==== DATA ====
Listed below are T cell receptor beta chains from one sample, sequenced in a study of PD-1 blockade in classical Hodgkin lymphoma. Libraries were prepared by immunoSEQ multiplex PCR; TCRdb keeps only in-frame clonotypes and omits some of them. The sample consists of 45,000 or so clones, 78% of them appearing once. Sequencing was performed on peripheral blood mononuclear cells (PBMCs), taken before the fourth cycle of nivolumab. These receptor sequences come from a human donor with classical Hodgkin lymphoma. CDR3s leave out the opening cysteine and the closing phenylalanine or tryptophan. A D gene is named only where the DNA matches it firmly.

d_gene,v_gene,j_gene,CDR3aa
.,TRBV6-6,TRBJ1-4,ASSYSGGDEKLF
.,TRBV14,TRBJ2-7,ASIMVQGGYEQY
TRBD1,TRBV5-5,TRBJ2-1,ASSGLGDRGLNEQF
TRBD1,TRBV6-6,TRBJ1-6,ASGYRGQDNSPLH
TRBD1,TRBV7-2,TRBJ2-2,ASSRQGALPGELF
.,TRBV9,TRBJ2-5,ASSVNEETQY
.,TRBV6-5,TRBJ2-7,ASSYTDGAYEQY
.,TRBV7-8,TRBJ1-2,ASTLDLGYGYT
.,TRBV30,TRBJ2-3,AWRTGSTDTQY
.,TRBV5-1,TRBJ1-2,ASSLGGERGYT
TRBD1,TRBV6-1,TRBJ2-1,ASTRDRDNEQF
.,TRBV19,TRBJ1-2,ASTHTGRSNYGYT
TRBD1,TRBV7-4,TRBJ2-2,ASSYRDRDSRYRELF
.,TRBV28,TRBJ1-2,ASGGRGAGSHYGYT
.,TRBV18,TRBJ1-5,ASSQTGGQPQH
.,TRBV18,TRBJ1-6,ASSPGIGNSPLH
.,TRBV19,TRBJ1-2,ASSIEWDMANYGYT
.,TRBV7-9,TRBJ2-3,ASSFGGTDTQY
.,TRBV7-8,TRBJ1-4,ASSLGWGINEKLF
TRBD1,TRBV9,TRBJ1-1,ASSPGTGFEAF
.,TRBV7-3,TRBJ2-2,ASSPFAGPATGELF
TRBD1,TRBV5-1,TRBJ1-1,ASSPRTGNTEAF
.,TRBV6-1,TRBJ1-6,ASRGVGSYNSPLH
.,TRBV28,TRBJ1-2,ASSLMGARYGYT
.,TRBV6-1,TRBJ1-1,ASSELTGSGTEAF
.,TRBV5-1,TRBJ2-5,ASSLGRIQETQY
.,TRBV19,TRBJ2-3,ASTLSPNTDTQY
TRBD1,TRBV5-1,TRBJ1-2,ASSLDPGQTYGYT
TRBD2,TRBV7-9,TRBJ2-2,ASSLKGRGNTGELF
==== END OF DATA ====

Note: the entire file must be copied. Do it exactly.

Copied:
Listed below are T cell receptor beta chains from one sample, sequenced in a study of PD-1 blockade in classical Hodgkin lymphoma. Libraries were prepared by immunoSEQ multiplex PCR; TCRdb keeps only in-frame clonotypes and omits some of them. The sample consists of 45,000 or so clones, 78% of them appearing once. Sequencing was performed on peripheral blood mononuclear cells (PBMCs), taken before the fourth cycle of nivolumab. These receptor sequences come from a human donor with classical Hodgkin lymphoma. CDR3s leave out the opening cysteine and the closing phenylalanine or tryptophan. A D gene is named only where the DNA matches it firmly.

d_gene,v_gene,j_gene,CDR3aa
.,TRBV6-6,TRBJ1-4,ASSYSGGDEKLF
.,TRBV14,TRBJ2-7,ASIMVQGGYEQY
TRBD1,TRBV5-5,TRBJ2-1,ASSGLGDRGLNEQF
TRBD1,TRBV6-6,TRBJ1-6,ASGYRGQDNSPLH
TRBD1,TRBV7-2,TRBJ2-2,ASSRQGALPGELF
.,TRBV9,TRBJ2-5,ASSVNEETQY
.,TRBV6-5,TRBJ2-7,ASSYTDGAYEQY
.,TRBV7-8,TRBJ1-2,ASTLDLGYGYT
.,TRBV30,TRBJ2-3,AWRTGSTDTQY
.,TRBV5-1,TRBJ1-2,ASSLGGERGYT
TRBD1,TRBV6-1,TRBJ2-1,ASTRDRDNEQF
.,TRBV19,TRBJ1-2,ASTHTGRSNYGYT
TRBD1,TRBV7-4,TRBJ2-2,ASSYRDRDSRYRELF
.,TRBV28,TRBJ1-2,ASGGRGAGSHYGYT
.,TRBV18,TRBJ1-5,ASSQTGGQPQH
.,TRBV18,TRBJ1-6,ASSPGIGNSPLH
.,TRBV19,TRBJ1-2,ASSIEWDMANYGYT
.,TRBV7-9,TRBJ2-3,ASSFGGTDTQY
.,TRBV7-8,TRBJ1-4,ASSLGWGINEKLF
TRBD1,TRBV9,TRBJ1-1,ASSPGTGFEAF
.,TRBV7-3,TRBJ2-2,ASSPFAGPATGELF
TRBD1,TRBV5-1,TRBJ1-1,ASSPRTGNTEAF
.,TRBV6-1,TRBJ1-6,ASRGVGSYNSPLH
.,TRBV28,TRBJ1-2,ASSLMGARYGYT
.,TRBV6-1,TRBJ1-1,ASSELTGSGTEAF
.,TRBV5-1,TRBJ2-5,ASSLGRIQETQY
.,TRBV19,TRBJ2-3,ASTLSPNTDTQY
TRBD1,TRBV5-1,TRBJ1-2,ASSLDPGQTYGYT
TRBD2,TRBV7-9,TRBJ2-2,ASSLKGRGNTGELF